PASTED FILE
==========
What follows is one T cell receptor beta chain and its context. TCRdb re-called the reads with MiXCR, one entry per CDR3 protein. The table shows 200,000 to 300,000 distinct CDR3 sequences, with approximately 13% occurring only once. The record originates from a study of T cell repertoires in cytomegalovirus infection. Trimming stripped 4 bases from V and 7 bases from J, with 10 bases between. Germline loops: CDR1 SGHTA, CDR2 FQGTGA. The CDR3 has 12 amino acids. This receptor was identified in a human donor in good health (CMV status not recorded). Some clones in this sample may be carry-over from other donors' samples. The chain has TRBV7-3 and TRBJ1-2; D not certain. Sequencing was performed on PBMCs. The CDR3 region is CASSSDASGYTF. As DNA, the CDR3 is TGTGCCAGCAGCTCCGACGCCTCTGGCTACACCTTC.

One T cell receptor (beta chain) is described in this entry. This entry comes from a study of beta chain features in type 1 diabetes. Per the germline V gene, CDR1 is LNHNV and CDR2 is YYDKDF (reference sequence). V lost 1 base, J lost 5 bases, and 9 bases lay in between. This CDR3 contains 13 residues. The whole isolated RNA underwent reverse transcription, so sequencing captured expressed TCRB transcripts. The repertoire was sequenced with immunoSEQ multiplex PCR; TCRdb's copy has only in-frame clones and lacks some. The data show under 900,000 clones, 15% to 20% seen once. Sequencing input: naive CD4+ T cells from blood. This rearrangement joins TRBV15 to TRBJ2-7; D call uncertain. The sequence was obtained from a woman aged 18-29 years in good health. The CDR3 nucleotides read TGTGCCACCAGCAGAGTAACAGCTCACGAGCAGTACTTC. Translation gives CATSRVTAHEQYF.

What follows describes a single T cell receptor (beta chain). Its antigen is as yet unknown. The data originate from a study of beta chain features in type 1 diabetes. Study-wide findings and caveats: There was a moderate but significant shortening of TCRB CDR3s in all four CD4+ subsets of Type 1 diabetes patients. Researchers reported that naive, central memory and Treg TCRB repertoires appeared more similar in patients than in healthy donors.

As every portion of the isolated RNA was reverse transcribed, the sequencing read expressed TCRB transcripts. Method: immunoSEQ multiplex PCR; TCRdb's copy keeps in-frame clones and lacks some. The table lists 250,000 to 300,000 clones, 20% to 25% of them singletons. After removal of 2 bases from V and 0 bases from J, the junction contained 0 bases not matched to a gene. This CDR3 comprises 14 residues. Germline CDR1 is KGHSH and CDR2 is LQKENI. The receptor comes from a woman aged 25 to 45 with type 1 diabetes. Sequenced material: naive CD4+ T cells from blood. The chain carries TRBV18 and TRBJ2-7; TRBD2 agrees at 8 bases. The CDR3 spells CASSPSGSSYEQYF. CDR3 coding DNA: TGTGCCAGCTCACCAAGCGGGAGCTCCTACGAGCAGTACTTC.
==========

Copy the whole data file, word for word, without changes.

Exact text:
What follows is one T cell receptor beta chain and its context. TCRdb re-called the reads with MiXCR, one entry per CDR3 protein. The table shows 200,000 to 300,000 distinct CDR3 sequences, with approximately 13% occurring only once. The record originates from a study of T cell repertoires in cytomegalovirus infection. Trimming stripped 4 bases from V and 7 bases from J, with 10 bases between. Germline loops: CDR1 SGHTA, CDR2 FQGTGA. The CDR3 has 12 amino acids. This receptor was identified in a human donor in good health (CMV status not recorded). Some clones in this sample may be carry-over from other donors' samples. The chain has TRBV7-3 and TRBJ1-2; D not certain. Sequencing was performed on PBMCs. The CDR3 region is CASSSDASGYTF. As DNA, the CDR3 is TGTGCCAGCAGCTCCGACGCCTCTGGCTACACCTTC.

One T cell receptor (beta chain) is described in this entry. This entry comes from a study of beta chain features in type 1 diabetes. Per the germline V gene, CDR1 is LNHNV and CDR2 is YYDKDF (reference sequence). V lost 1 base, J lost 5 bases, and 9 bases lay in between. This CDR3 contains 13 residues. The whole isolated RNA underwent reverse transcription, so sequencing captured expressed TCRB transcripts. The repertoire was sequenced with immunoSEQ multiplex PCR; TCRdb's copy has only in-frame clones and lacks some. The data show under 900,000 clones, 15% to 20% seen once. Sequencing input: naive CD4+ T cells from blood. This rearrangement joins TRBV15 to TRBJ2-7; D call uncertain. The sequence was obtained from a woman aged 18-29 years in good health. The CDR3 nucleotides read TGTGCCACCAGCAGAGTAACAGCTCACGAGCAGTACTTC. Translation gives CATSRVTAHEQYF.

What follows describes a single T cell receptor (beta chain). Its antigen is as yet unknown. The data originate from a study of beta chain features in type 1 diabetes. Study-wide findings and caveats: There was a moderate but significant shortening of TCRB CDR3s in all four CD4+ subsets of Type 1 diabetes patients. Researchers reported that naive, central memory and Treg TCRB repertoires appeared more similar in patients than in healthy donors.

As every portion of the isolated RNA was reverse transcribed, the sequencing read expressed TCRB transcripts. Method: immunoSEQ multiplex PCR; TCRdb's copy keeps in-frame clones and lacks some. The table lists 250,000 to 300,000 clones, 20% to 25% of them singletons. After removal of 2 bases from V and 0 bases from J, the junction contained 0 bases not matched to a gene. This CDR3 comprises 14 residues. Germline CDR1 is KGHSH and CDR2 is LQKENI. The receptor comes from a woman aged 25 to 45 with type 1 diabetes. Sequenced material: naive CD4+ T cells from blood. The chain carries TRBV18 and TRBJ2-7; TRBD2 agrees at 8 bases. The CDR3 spells CASSPSGSSYEQYF. CDR3 coding DNA: TGTGCCAGCTCACCAAGCGGGAGCTCCTACGAGCAGTACTTC.